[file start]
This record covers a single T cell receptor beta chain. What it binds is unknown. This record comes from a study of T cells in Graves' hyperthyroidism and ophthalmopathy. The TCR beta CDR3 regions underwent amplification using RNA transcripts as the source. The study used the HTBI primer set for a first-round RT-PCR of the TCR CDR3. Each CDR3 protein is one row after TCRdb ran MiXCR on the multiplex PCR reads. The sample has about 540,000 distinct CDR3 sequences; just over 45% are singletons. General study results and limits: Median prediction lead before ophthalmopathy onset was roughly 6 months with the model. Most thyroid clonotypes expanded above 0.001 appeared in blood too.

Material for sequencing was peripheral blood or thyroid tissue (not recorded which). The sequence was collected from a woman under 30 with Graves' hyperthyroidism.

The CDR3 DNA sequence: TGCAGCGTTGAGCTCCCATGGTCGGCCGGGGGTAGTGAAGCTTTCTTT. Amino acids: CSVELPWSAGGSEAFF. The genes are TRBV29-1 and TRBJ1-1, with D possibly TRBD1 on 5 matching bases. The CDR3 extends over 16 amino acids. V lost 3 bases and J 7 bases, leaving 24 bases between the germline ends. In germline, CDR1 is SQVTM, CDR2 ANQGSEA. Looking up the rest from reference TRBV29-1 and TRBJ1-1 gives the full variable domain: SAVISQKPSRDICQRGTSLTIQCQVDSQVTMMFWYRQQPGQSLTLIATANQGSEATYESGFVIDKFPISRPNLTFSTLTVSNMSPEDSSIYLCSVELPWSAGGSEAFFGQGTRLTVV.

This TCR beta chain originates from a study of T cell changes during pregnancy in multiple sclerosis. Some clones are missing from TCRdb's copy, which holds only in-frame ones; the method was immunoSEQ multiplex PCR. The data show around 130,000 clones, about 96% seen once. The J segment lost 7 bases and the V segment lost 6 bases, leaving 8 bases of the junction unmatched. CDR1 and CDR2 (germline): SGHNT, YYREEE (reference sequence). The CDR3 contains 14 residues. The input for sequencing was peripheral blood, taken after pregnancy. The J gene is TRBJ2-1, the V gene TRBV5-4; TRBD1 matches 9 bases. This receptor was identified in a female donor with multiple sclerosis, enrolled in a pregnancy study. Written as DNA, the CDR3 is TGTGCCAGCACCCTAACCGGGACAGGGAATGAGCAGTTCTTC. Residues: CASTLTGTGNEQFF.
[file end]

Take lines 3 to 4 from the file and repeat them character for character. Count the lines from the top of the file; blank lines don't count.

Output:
The CDR3 DNA sequence: TGCAGCGTTGAGCTCCCATGGTCGGCCGGGGGTAGTGAAGCTTTCTTT. Amino acids: CSVELPWSAGGSEAFF. The genes are TRBV29-1 and TRBJ1-1, with D possibly TRBD1 on 5 matching bases. The CDR3 extends over 16 amino acids. V lost 3 bases and J 7 bases, leaving 24 bases between the germline ends. In germline, CDR1 is SQVTM, CDR2 ANQGSEA. Looking up the rest from reference TRBV29-1 and TRBJ1-1 gives the full variable domain: SAVISQKPSRDICQRGTSLTIQCQVDSQVTMMFWYRQQPGQSLTLIATANQGSEATYESGFVIDKFPISRPNLTFSTLTVSNMSPEDSSIYLCSVELPWSAGGSEAFFGQGTRLTVV.

This TCR beta chain originates from a study of T cell changes during pregnancy in multiple sclerosis. Some clones are missing from TCRdb's copy, which holds only in-frame ones; the method was immunoSEQ multiplex PCR. The data show around 130,000 clones, about 96% seen once. The J segment lost 7 bases and the V segment lost 6 bases, leaving 8 bases of the junction unmatched. CDR1 and CDR2 (germline): SGHNT, YYREEE (reference sequence). The CDR3 contains 14 residues. The input for sequencing was peripheral blood, taken after pregnancy. The J gene is TRBJ2-1, the V gene TRBV5-4; TRBD1 matches 9 bases. This receptor was identified in a female donor with multiple sclerosis, enrolled in a pregnancy study. Written as DNA, the CDR3 is TGTGCCAGCACCCTAACCGGGACAGGGAATGAGCAGTTCTTC. Residues: CASTLTGTGNEQFF.